CPEX reports $500k loss



Published:

CPEX Pharmaceuticals Inc. ended the year with a $500,000 loss for the quarter (20 cents a share) and a $3 million loss for the year, the first full year since the Exeter, N.H.-based developer of alternate drug delivery methods was spun off by Bentley Pharmaceuticals.Losses in the quarter and year came despite more than a 20 percent increase in revenue, which was hurt by increased litigation costs to protect CPEX’s only product -- Testim, which delivers testosterone through the skin -- and to develop another product, Nasulin, a nasal insulin spray.The loss is sure to feed criticism from the company’s largest outside shareholder, who says he wants the company to settle the litigation and abandon development of Nasulin in order to concentrate on selling the company’s existing product.Sales of Testim helped the company boost revenue 23 percent in the fourth quarter of 2009 to $5.2 million, thanks to a 13.2 percent increase in Testim prescriptions.But operating expenses increased, resulting in a losses of $498,000, compared to net income of $292,000 in the last quarter of 2008. Litigations expenses increased $1.1 million over the previous year’s quarter due to a patent lawsuit against Upsher-Smith that began in August 2009. CPEX also spent nearly $3 million in research and development during the quarter, $627,000 more than the same quarter the previous year.Annual expenses were partly offset by a $494,000 decrease in share-based executive compensation. Total compensation cost was not broken out in the earnings release.“Excessive” executive compensation, along with increasing litigation and R&D expenses, are the major criticisms lobbed by Richard Rofé, managing director of Arcadia Capital Advisors, CPEX‘s largest outside shareholder. Rofé says he would like to buy the company, but has been rebuffed by management. Rofé, a Great Neck, N.Y., activist investor, is running for a spot on the CPEX Board, and says he wants to pay $14 a share for all outstanding stock on a contingency-free offer but has been prevented from doing so by “poison pill” provisions in company bylaws to prevent hostile takeovers.CPEX contends that Rofé has not demonstrated that it has enough financing to make good on such an offer. His latest move has been an attempt to get access to shareholders for the upcoming proxy vote at the company’s next annual meeting. – BOB SANDERS/NEW HAMPSHIRE BUSINESS REVIEW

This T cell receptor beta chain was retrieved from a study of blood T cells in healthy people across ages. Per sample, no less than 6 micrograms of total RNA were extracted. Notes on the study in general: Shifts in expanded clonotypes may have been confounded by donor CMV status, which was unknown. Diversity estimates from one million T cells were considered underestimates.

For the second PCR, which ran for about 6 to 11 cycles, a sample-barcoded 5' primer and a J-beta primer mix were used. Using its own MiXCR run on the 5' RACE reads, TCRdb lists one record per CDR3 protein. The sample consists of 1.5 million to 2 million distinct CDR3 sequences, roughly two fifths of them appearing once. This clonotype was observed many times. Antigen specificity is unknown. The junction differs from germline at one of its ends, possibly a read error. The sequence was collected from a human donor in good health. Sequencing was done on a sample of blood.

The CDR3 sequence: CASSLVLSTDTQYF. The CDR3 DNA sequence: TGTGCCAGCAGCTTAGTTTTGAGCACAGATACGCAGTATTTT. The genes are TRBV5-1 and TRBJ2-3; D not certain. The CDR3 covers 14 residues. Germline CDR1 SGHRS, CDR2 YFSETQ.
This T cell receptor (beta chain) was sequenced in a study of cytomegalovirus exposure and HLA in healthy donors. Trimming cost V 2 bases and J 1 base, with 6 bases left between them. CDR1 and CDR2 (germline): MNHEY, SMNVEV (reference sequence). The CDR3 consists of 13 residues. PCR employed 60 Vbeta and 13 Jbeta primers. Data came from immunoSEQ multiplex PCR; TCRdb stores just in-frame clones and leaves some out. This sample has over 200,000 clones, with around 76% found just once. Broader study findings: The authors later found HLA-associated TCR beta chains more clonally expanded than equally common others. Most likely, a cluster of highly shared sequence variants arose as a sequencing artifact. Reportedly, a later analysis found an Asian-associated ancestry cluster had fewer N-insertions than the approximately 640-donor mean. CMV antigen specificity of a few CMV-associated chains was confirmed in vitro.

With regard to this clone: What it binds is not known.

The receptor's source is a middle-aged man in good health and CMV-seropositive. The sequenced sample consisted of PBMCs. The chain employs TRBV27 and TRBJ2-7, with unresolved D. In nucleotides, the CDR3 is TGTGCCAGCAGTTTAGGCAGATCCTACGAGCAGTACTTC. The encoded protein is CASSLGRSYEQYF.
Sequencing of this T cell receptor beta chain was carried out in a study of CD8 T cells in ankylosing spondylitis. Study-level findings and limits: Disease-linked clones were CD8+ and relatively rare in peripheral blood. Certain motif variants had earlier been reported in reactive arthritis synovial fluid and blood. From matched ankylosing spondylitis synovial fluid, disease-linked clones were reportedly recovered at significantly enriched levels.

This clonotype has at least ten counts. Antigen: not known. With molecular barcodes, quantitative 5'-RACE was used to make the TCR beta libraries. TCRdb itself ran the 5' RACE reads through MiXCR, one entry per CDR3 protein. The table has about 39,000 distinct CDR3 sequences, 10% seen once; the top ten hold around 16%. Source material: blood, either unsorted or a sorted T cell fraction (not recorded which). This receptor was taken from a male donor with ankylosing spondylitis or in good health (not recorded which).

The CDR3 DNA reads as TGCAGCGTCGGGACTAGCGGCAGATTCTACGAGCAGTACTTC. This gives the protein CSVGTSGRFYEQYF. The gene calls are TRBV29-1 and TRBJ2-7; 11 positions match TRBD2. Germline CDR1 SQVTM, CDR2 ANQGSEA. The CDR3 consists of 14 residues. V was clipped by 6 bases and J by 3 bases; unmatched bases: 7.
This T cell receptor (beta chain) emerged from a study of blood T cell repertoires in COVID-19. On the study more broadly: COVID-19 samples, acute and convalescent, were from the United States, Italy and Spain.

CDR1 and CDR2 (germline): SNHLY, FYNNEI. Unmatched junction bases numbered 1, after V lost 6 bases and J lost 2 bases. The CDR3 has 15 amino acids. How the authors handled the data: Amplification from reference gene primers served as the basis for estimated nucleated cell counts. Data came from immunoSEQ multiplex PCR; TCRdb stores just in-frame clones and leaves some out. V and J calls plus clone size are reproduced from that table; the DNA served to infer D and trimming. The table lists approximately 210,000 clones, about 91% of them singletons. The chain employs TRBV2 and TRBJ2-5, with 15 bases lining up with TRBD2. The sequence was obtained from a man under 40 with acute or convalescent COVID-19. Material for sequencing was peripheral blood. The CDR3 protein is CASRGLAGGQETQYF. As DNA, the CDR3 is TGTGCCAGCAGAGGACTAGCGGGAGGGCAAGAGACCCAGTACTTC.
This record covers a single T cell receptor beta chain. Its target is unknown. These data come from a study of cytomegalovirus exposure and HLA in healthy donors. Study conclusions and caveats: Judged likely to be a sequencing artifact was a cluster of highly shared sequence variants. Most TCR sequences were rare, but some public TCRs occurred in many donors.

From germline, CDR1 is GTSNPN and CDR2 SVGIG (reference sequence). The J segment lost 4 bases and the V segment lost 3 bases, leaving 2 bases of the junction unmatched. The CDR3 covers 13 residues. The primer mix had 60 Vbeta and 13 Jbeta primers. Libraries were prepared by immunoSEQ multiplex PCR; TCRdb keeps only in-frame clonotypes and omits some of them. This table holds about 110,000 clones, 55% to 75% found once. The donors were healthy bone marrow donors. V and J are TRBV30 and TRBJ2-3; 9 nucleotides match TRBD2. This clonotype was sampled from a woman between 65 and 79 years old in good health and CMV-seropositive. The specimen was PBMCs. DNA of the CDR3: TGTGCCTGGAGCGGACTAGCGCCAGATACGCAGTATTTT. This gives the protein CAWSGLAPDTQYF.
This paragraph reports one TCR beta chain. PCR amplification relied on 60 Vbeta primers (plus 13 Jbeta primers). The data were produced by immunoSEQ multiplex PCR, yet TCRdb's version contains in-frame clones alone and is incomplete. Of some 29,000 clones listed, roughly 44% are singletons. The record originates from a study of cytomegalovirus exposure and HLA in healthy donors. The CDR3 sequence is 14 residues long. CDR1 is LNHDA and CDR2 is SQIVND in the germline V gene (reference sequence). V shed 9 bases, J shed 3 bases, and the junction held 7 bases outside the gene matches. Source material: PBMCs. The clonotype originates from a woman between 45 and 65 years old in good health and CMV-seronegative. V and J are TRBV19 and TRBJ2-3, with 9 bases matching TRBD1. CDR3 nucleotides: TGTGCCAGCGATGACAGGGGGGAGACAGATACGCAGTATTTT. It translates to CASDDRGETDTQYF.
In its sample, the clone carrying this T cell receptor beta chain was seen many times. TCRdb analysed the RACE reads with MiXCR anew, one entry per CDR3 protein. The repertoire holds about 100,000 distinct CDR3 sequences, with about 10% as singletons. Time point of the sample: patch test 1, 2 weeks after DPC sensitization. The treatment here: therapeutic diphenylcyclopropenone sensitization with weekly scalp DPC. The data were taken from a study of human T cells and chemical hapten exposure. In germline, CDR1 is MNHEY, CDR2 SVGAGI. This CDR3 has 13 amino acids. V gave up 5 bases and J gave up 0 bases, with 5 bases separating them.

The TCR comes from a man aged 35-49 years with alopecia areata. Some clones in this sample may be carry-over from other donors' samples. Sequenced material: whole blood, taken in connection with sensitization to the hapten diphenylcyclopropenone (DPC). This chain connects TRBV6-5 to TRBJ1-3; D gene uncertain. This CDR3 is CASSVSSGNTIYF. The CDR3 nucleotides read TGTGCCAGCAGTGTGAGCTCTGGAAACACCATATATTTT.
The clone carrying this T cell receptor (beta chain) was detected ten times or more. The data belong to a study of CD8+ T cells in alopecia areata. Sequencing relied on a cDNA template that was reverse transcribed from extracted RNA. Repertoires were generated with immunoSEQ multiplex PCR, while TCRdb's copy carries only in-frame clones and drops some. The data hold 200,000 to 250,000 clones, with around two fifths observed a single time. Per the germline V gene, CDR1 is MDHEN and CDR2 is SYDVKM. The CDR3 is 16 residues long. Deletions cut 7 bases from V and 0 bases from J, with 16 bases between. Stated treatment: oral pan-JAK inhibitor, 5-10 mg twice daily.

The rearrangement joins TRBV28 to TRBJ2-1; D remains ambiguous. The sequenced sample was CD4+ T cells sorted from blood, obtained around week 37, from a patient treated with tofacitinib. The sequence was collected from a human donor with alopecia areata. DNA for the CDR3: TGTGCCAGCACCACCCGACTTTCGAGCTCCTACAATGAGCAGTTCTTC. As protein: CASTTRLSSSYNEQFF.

NHBR Poll